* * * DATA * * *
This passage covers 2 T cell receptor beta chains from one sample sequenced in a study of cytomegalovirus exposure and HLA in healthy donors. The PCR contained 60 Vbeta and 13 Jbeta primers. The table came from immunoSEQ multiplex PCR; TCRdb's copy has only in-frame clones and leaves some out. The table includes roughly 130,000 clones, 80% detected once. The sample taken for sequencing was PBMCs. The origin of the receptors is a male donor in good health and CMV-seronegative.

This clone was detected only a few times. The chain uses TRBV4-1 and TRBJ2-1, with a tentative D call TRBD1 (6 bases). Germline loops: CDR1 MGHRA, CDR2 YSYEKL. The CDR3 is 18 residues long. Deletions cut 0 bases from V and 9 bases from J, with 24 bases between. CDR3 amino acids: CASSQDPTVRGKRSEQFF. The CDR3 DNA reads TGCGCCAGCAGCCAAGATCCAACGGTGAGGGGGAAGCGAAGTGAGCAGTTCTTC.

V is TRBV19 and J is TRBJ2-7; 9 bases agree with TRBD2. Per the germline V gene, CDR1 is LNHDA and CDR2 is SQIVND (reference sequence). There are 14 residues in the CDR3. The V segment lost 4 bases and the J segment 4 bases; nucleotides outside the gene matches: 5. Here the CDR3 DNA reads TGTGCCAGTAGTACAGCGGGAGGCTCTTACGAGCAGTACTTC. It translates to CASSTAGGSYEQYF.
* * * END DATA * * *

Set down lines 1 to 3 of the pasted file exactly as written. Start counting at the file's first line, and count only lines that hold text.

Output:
This passage covers 2 T cell receptor beta chains from one sample sequenced in a study of cytomegalovirus exposure and HLA in healthy donors. The PCR contained 60 Vbeta and 13 Jbeta primers. The table came from immunoSEQ multiplex PCR; TCRdb's copy has only in-frame clones and leaves some out. The table includes roughly 130,000 clones, 80% detected once. The sample taken for sequencing was PBMCs. The origin of the receptors is a male donor in good health and CMV-seronegative.

This clone was detected only a few times. The chain uses TRBV4-1 and TRBJ2-1, with a tentative D call TRBD1 (6 bases). Germline loops: CDR1 MGHRA, CDR2 YSYEKL. The CDR3 is 18 residues long. Deletions cut 0 bases from V and 9 bases from J, with 24 bases between. CDR3 amino acids: CASSQDPTVRGKRSEQFF. The CDR3 DNA reads TGCGCCAGCAGCCAAGATCCAACGGTGAGGGGGAAGCGAAGTGAGCAGTTCTTC.

V is TRBV19 and J is TRBJ2-7; 9 bases agree with TRBD2. Per the germline V gene, CDR1 is LNHDA and CDR2 is SQIVND (reference sequence). There are 14 residues in the CDR3. The V segment lost 4 bases and the J segment 4 bases; nucleotides outside the gene matches: 5. Here the CDR3 DNA reads TGTGCCAGTAGTACAGCGGGAGGCTCTTACGAGCAGTACTTC. It translates to CASSTAGGSYEQYF.